on the way, en route, in transit, on the road  Iconspeaker_3

Every morning a lot of people are "onderweg" to work. The Dutch "wegen" are packed with "files" (traffic jams).

"Onderweg" literally translates to "underway": in progress.

– "Okee baas, ik ben onderweg." 
("Okay boss, I’m on my way.")

– "Deze regering is een aanfluiting, we zijn in dit land onderweg naar totale chaos…" 
("This government is a farce, we’re on our way to total chaos in this country…")

– "Er is altijd wel iemand onderweg naar iemand anders." 
("There’s always somebody on his way to somebody else.")

– "We zijn te laat, het veer is al onderweg naar Texel." 
("We’re too late, the ferry is already on its way to Texel.")

Related words:
Weg: way, road [noun] [de weg, de wegen].

Check out this clip: a song by the Dutch artist Abel. The song is called Onderweg. You may notice that Abel’s pronunciation is characterized by a ‘soft’ g, as most people have in the province of Noord-Brabant and Limburg 🙂

For the soapies: there are Dutch (competitive) soap operas on Dutch television: "Onderweg Naar Morgen – ONM" (broadcast on the public channel), and "Goede Tijden Slechte Tijden – GTST" (broadcast on a commercial channel). Literal translations are respectively "On the way to tomorrow" and "Good times bad times"…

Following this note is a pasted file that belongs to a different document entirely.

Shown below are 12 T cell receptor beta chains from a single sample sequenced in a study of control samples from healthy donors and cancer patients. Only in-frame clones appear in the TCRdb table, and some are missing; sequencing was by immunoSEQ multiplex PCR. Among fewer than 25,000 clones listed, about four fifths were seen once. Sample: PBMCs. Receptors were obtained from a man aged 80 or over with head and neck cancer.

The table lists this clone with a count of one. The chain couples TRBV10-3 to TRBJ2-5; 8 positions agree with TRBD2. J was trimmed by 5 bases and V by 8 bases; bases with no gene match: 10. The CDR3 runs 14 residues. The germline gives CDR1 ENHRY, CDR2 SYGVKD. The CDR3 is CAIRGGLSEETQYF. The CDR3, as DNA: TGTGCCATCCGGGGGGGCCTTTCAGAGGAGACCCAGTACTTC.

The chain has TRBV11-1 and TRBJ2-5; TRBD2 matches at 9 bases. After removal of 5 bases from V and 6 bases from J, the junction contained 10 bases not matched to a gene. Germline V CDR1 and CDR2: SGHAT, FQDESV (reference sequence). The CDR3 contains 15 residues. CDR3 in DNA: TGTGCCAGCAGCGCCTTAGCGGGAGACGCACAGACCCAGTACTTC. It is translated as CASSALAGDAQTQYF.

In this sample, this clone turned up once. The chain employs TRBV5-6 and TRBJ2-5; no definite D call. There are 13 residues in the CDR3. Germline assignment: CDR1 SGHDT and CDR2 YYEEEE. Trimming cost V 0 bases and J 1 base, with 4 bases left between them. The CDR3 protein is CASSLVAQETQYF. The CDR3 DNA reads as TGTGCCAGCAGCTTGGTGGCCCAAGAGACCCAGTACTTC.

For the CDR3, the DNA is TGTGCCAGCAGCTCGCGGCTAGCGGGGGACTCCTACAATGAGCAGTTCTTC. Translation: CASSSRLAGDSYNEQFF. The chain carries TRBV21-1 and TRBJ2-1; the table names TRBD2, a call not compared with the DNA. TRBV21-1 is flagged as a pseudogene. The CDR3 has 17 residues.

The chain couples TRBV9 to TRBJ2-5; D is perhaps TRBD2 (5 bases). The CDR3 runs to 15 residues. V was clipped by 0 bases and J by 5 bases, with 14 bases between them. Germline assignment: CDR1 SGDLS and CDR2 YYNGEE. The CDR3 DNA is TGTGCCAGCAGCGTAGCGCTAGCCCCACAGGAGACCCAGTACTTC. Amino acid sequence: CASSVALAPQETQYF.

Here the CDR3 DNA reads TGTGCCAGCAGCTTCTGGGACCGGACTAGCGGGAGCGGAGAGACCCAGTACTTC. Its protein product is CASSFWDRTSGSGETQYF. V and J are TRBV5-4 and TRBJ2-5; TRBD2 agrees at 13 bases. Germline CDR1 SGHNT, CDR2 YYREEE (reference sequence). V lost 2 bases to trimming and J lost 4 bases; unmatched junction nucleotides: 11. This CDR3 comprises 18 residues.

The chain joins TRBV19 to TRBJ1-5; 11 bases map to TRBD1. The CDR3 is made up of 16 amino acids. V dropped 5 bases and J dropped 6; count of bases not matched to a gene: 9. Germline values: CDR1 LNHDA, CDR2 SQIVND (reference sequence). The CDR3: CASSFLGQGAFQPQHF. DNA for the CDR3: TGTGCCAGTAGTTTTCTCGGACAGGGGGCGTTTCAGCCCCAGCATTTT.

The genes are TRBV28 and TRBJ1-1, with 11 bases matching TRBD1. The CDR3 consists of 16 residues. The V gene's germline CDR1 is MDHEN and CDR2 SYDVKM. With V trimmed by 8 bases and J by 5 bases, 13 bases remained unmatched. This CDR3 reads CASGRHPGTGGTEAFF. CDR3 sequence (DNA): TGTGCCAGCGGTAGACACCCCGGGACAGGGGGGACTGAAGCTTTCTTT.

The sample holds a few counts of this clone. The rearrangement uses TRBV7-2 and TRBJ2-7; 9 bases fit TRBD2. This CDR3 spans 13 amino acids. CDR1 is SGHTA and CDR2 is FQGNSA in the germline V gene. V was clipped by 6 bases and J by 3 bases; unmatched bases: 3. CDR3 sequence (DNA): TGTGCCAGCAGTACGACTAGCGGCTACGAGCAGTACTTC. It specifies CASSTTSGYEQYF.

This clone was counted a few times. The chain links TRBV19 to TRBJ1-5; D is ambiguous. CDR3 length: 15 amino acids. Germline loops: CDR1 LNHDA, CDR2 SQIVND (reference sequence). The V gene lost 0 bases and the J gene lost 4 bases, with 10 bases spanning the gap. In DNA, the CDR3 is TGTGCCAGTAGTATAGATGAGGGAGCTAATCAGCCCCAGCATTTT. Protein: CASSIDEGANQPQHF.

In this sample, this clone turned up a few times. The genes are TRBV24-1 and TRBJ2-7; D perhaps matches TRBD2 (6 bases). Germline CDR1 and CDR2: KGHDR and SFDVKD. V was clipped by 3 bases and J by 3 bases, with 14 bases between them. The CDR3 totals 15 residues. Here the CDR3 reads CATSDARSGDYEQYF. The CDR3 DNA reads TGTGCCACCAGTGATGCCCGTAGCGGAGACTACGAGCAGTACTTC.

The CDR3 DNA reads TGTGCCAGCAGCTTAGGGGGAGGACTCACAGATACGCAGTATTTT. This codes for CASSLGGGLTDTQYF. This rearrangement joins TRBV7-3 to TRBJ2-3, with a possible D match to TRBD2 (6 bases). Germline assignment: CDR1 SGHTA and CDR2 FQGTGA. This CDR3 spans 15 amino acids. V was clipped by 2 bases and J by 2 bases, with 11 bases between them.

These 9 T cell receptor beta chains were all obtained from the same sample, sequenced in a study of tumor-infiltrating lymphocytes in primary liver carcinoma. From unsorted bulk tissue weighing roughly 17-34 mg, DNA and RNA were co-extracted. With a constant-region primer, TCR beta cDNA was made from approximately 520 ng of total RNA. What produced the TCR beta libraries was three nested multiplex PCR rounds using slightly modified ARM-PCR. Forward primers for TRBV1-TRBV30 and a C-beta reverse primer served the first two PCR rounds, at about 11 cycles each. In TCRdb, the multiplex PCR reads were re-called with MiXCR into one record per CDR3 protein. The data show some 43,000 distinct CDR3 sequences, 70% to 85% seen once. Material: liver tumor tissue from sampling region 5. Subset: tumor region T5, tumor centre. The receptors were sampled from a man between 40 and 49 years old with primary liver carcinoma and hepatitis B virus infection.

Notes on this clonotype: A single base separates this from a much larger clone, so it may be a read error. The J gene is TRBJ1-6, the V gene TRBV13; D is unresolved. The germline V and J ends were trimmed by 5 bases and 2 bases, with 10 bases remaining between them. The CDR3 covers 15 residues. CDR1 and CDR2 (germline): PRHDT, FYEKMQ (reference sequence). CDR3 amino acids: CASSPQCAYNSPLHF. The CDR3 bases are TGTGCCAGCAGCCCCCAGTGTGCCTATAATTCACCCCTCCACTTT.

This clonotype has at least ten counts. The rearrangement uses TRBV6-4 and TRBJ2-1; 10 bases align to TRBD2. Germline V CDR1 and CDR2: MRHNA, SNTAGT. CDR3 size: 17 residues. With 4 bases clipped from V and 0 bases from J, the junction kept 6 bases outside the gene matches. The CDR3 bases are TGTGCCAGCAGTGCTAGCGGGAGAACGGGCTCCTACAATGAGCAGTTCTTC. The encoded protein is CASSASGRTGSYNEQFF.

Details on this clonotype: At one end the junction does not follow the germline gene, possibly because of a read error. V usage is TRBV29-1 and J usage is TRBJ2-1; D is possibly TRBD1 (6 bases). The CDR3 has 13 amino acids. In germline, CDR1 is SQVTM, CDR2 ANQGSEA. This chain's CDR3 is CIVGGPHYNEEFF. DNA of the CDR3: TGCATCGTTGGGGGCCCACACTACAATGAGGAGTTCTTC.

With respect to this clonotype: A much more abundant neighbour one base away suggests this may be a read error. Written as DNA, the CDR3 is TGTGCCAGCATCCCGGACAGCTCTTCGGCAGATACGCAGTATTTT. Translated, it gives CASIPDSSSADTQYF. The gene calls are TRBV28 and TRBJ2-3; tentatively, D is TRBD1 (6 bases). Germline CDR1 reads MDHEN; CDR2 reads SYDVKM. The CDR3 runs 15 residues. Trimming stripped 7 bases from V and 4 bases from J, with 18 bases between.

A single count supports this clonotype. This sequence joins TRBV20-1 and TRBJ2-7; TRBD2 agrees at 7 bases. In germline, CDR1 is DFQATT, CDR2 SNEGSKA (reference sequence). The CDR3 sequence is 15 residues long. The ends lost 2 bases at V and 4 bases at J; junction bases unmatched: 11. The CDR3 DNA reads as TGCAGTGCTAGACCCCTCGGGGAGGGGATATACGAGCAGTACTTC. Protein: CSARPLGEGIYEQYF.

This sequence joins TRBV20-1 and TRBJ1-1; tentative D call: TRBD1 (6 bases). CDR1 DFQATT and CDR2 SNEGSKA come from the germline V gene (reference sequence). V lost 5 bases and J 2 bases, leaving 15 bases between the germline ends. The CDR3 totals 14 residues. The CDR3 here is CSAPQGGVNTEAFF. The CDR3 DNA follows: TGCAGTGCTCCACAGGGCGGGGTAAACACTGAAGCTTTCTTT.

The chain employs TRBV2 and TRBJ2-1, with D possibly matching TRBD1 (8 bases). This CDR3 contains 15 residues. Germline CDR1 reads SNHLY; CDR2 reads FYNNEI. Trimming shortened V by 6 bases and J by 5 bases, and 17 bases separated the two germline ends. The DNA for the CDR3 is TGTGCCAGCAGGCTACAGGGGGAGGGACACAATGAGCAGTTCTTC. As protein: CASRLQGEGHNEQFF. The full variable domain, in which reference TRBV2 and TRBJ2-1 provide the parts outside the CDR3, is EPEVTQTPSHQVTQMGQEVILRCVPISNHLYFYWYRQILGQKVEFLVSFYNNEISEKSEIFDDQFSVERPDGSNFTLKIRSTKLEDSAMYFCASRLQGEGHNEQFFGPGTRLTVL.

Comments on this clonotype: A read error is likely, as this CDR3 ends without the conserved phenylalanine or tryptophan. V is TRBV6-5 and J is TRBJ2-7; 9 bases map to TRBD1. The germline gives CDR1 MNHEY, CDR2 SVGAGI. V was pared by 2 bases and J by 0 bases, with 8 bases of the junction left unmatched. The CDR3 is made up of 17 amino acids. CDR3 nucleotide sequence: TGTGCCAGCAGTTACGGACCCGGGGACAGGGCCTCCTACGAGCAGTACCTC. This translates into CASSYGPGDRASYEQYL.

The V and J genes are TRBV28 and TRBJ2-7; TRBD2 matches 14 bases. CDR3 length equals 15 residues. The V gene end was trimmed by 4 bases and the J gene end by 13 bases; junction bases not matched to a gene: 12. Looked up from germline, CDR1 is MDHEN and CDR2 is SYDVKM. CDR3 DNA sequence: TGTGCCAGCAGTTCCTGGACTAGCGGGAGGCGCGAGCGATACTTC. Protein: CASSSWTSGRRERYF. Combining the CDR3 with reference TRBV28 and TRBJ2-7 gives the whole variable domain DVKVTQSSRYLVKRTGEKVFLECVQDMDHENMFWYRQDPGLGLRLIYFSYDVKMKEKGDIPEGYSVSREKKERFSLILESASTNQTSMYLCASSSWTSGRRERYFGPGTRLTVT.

2 thoughts on “Onderweg

  1. I just wanted to point out that both “under way” (adverbial phrase) and “underway” (adjective) are perfectly good English, too. You seemed unsure. 🙂
    For example:
    “The plans were under way” (i.e., “have begun” or “are in progress”).
    Interestingly, my dictionary suggests that the phrase actually comes from Dutch: “Etymology: probably from Dutch onderweg, from Middle Dutch onderwegen, literally, under or among the ways.”
    Thanks for another great word!

  2. I’ve also heard onderweg used in the phrase BVO, or “Biertje Voor Onderweg”. The English equivalent would be “one for the road”, meaning one last drink at the café/bar/pub before you leave.

Comments are closed.